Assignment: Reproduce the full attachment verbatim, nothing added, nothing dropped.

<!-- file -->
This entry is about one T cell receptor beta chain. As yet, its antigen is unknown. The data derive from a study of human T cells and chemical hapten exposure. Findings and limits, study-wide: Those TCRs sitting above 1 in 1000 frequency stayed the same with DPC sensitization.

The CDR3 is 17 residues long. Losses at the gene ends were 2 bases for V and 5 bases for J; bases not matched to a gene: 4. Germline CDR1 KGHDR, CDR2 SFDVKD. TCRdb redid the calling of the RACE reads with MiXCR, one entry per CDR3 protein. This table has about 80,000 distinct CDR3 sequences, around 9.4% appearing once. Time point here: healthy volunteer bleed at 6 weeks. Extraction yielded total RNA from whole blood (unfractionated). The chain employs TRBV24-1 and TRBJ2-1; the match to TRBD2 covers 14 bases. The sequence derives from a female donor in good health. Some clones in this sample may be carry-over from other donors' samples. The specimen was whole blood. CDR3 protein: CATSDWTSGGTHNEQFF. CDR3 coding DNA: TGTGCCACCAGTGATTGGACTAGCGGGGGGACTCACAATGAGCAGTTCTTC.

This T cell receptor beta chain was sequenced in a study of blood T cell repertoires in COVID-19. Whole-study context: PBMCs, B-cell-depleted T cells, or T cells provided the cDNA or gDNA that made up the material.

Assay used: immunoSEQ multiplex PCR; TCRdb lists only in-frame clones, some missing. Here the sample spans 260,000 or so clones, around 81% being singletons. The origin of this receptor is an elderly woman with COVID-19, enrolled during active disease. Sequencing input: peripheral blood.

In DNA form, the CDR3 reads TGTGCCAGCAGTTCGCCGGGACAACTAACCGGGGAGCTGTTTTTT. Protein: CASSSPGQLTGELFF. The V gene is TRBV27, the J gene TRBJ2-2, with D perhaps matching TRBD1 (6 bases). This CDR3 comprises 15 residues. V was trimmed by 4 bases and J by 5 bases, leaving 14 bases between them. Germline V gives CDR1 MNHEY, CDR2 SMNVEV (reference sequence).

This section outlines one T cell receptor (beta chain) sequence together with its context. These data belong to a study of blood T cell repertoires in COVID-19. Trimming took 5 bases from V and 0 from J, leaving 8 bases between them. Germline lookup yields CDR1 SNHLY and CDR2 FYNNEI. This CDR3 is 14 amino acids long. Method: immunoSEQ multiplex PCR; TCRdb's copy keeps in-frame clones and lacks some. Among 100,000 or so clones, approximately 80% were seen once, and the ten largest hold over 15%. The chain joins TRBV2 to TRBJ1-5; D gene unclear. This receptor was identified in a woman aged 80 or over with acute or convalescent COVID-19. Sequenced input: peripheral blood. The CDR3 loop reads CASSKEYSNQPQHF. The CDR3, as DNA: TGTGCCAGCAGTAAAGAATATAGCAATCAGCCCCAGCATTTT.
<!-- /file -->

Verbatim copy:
This entry is about one T cell receptor beta chain. As yet, its antigen is unknown. The data derive from a study of human T cells and chemical hapten exposure. Findings and limits, study-wide: Those TCRs sitting above 1 in 1000 frequency stayed the same with DPC sensitization.

The CDR3 is 17 residues long. Losses at the gene ends were 2 bases for V and 5 bases for J; bases not matched to a gene: 4. Germline CDR1 KGHDR, CDR2 SFDVKD. TCRdb redid the calling of the RACE reads with MiXCR, one entry per CDR3 protein. This table has about 80,000 distinct CDR3 sequences, around 9.4% appearing once. Time point here: healthy volunteer bleed at 6 weeks. Extraction yielded total RNA from whole blood (unfractionated). The chain employs TRBV24-1 and TRBJ2-1; the match to TRBD2 covers 14 bases. The sequence derives from a female donor in good health. Some clones in this sample may be carry-over from other donors' samples. The specimen was whole blood. CDR3 protein: CATSDWTSGGTHNEQFF. CDR3 coding DNA: TGTGCCACCAGTGATTGGACTAGCGGGGGGACTCACAATGAGCAGTTCTTC.

This T cell receptor beta chain was sequenced in a study of blood T cell repertoires in COVID-19. Whole-study context: PBMCs, B-cell-depleted T cells, or T cells provided the cDNA or gDNA that made up the material.

Assay used: immunoSEQ multiplex PCR; TCRdb lists only in-frame clones, some missing. Here the sample spans 260,000 or so clones, around 81% being singletons. The origin of this receptor is an elderly woman with COVID-19, enrolled during active disease. Sequencing input: peripheral blood.

In DNA form, the CDR3 reads TGTGCCAGCAGTTCGCCGGGACAACTAACCGGGGAGCTGTTTTTT. Protein: CASSSPGQLTGELFF. The V gene is TRBV27, the J gene TRBJ2-2, with D perhaps matching TRBD1 (6 bases). This CDR3 comprises 15 residues. V was trimmed by 4 bases and J by 5 bases, leaving 14 bases between them. Germline V gives CDR1 MNHEY, CDR2 SMNVEV (reference sequence).

This section outlines one T cell receptor (beta chain) sequence together with its context. These data belong to a study of blood T cell repertoires in COVID-19. Trimming took 5 bases from V and 0 from J, leaving 8 bases between them. Germline lookup yields CDR1 SNHLY and CDR2 FYNNEI. This CDR3 is 14 amino acids long. Method: immunoSEQ multiplex PCR; TCRdb's copy keeps in-frame clones and lacks some. Among 100,000 or so clones, approximately 80% were seen once, and the ten largest hold over 15%. The chain joins TRBV2 to TRBJ1-5; D gene unclear. This receptor was identified in a woman aged 80 or over with acute or convalescent COVID-19. Sequenced input: peripheral blood. The CDR3 loop reads CASSKEYSNQPQHF. The CDR3, as DNA: TGTGCCAGCAGTAAAGAATATAGCAATCAGCCCCAGCATTTT.